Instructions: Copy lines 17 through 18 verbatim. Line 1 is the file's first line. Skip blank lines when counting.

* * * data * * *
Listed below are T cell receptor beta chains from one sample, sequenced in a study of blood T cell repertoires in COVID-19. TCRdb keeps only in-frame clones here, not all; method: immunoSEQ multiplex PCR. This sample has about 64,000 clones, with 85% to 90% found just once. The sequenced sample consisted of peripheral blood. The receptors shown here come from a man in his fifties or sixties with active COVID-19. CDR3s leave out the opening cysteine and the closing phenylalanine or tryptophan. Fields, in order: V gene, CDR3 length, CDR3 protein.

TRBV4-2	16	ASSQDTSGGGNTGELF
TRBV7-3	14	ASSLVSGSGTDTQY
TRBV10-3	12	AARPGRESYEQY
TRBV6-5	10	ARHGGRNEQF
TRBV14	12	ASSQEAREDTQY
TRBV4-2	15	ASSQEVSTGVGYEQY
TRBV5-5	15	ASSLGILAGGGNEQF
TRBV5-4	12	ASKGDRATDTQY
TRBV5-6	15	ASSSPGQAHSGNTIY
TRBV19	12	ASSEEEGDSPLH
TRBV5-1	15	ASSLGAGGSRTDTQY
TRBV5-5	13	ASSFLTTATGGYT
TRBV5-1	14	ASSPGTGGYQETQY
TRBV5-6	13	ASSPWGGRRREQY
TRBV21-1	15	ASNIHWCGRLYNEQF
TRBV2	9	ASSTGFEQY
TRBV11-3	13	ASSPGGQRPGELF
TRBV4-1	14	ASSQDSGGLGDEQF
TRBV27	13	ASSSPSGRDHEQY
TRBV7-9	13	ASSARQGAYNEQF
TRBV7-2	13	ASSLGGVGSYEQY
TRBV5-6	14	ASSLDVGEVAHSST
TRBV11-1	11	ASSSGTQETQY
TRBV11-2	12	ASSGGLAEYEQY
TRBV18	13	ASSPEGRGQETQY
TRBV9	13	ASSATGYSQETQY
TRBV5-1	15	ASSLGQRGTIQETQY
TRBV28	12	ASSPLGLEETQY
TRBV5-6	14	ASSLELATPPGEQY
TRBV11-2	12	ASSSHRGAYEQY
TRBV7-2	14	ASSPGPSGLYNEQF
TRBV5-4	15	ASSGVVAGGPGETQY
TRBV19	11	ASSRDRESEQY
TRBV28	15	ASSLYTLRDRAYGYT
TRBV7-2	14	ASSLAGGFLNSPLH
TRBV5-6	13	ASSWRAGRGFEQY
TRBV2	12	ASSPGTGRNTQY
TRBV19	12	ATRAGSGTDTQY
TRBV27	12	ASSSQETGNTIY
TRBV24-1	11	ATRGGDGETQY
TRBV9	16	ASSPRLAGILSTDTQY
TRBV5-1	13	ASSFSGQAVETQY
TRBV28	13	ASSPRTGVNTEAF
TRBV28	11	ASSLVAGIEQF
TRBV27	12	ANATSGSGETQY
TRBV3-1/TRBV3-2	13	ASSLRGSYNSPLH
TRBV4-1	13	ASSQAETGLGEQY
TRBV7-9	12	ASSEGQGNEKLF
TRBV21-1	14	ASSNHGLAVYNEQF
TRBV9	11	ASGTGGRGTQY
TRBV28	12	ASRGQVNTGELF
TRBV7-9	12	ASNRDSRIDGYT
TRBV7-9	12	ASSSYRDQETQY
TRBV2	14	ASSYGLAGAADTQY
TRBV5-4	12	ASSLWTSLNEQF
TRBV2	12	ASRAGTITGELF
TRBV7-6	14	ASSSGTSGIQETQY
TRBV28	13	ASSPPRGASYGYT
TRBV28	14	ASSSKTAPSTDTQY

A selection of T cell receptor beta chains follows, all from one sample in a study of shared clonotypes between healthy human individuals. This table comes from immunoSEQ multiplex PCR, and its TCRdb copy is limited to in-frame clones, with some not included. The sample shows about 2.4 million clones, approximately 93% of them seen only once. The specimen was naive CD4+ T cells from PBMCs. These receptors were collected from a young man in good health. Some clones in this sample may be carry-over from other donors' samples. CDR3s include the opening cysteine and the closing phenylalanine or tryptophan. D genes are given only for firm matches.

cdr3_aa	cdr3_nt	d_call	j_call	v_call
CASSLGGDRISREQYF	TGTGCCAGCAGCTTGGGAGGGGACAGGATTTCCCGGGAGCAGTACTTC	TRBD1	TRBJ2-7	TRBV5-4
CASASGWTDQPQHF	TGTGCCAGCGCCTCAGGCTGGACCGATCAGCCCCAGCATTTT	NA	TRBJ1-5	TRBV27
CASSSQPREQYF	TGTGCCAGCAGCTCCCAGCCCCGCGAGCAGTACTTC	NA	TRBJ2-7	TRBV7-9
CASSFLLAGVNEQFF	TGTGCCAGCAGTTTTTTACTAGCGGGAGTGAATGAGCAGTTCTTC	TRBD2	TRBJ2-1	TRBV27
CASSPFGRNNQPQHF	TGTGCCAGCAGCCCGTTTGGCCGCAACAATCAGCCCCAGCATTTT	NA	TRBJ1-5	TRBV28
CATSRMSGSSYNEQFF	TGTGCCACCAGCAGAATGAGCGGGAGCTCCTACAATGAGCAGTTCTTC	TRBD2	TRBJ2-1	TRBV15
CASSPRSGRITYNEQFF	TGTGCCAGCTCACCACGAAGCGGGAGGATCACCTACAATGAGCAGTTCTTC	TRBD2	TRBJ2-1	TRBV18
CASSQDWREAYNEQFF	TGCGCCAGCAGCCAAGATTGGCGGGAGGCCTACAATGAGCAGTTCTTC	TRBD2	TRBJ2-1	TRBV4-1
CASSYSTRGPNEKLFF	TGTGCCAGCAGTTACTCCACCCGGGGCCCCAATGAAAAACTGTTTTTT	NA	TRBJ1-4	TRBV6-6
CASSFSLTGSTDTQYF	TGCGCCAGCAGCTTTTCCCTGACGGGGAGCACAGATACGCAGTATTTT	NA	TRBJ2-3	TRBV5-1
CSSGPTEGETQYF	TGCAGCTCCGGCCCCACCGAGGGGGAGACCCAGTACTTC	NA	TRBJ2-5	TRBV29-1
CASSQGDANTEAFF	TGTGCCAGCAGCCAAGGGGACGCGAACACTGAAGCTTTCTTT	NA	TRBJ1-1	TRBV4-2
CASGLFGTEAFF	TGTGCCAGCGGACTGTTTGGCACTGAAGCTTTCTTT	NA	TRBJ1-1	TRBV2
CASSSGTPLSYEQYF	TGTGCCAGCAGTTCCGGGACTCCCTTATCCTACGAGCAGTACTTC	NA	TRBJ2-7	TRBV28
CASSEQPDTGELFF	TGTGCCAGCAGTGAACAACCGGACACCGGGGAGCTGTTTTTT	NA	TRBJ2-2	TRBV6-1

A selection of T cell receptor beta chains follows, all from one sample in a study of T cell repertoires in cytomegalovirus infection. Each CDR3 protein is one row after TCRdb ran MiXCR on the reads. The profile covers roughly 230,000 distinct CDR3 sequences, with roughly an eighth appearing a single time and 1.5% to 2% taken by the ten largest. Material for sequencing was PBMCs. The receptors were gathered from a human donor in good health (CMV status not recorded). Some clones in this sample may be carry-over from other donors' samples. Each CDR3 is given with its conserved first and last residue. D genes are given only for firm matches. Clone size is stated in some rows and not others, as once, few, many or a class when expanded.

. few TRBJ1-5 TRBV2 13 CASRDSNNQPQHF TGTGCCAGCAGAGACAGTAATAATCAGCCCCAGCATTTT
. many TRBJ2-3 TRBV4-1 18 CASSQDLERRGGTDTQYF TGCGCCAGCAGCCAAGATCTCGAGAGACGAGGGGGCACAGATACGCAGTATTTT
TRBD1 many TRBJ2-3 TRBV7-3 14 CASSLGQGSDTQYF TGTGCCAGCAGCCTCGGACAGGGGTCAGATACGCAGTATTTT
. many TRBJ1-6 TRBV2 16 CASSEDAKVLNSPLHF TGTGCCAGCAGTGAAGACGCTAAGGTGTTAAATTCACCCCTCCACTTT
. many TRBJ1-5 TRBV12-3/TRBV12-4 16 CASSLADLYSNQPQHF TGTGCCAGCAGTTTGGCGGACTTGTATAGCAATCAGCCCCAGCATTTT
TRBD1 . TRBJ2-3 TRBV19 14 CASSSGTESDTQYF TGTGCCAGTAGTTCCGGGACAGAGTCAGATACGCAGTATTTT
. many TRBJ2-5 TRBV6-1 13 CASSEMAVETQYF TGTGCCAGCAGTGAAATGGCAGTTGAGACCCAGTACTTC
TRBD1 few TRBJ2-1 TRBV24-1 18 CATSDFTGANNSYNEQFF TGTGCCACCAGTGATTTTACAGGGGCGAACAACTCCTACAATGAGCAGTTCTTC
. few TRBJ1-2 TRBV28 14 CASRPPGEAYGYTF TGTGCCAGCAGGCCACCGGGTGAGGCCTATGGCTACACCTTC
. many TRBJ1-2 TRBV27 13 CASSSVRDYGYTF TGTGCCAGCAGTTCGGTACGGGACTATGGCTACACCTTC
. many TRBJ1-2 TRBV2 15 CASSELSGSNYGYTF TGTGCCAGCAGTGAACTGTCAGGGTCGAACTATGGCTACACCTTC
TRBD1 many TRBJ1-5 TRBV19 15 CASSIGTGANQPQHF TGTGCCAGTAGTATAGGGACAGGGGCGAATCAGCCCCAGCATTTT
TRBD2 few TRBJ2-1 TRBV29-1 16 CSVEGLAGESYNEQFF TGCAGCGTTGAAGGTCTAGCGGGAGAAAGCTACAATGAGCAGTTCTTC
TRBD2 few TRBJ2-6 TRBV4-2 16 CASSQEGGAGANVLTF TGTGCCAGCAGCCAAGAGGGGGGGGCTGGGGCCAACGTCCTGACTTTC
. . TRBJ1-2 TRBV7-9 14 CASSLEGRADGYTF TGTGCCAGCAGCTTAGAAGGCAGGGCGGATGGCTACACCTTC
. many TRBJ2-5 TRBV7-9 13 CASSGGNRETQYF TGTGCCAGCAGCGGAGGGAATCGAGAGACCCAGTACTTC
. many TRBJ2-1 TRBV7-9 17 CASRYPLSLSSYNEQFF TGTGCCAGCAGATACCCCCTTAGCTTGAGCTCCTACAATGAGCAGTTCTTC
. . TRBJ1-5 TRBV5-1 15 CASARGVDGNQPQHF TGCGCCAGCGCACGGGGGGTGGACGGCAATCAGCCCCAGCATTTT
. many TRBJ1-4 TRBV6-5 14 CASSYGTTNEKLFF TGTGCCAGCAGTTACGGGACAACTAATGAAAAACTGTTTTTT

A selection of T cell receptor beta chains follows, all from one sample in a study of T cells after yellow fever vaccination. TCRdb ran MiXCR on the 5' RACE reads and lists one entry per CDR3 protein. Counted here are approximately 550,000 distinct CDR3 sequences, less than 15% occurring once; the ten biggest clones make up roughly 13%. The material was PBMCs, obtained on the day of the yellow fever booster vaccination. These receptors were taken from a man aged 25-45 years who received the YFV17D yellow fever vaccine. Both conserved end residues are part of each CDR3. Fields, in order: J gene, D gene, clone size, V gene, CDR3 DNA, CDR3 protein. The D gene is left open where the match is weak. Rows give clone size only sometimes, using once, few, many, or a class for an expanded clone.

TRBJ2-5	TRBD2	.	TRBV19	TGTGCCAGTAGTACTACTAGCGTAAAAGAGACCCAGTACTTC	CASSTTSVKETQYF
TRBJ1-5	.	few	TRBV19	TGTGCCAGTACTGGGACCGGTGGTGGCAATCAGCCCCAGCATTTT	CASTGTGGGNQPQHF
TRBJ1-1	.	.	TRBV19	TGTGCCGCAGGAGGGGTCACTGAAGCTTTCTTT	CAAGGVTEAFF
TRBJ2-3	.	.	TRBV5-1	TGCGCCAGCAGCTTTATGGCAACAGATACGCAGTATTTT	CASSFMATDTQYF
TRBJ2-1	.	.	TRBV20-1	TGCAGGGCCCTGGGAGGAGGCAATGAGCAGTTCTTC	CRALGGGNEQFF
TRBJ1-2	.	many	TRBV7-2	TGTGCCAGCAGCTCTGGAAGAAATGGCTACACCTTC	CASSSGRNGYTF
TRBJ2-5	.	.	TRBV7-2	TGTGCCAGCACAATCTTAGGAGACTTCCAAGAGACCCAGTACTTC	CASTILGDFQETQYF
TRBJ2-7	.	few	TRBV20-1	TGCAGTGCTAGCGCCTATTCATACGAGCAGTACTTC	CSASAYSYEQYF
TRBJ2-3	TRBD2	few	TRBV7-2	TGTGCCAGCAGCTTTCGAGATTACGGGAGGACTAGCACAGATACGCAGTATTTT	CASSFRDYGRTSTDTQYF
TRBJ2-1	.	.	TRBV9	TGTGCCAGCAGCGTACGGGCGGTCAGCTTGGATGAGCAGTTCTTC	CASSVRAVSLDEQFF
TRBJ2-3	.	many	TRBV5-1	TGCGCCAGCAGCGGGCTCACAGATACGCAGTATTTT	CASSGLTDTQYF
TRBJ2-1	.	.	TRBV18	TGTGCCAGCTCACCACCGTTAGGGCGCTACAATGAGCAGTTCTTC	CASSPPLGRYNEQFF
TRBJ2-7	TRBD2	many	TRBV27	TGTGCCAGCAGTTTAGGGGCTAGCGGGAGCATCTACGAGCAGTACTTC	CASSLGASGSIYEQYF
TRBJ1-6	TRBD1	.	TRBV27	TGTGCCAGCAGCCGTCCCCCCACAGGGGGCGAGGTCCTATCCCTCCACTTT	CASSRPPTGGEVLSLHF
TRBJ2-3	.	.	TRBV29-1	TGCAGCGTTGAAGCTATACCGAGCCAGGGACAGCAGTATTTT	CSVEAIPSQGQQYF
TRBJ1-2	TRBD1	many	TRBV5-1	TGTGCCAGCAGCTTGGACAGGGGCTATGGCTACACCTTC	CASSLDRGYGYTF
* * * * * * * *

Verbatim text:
TRBV2	9	ASSTGFEQY
TRBV11-3	13	ASSPGGQRPGELF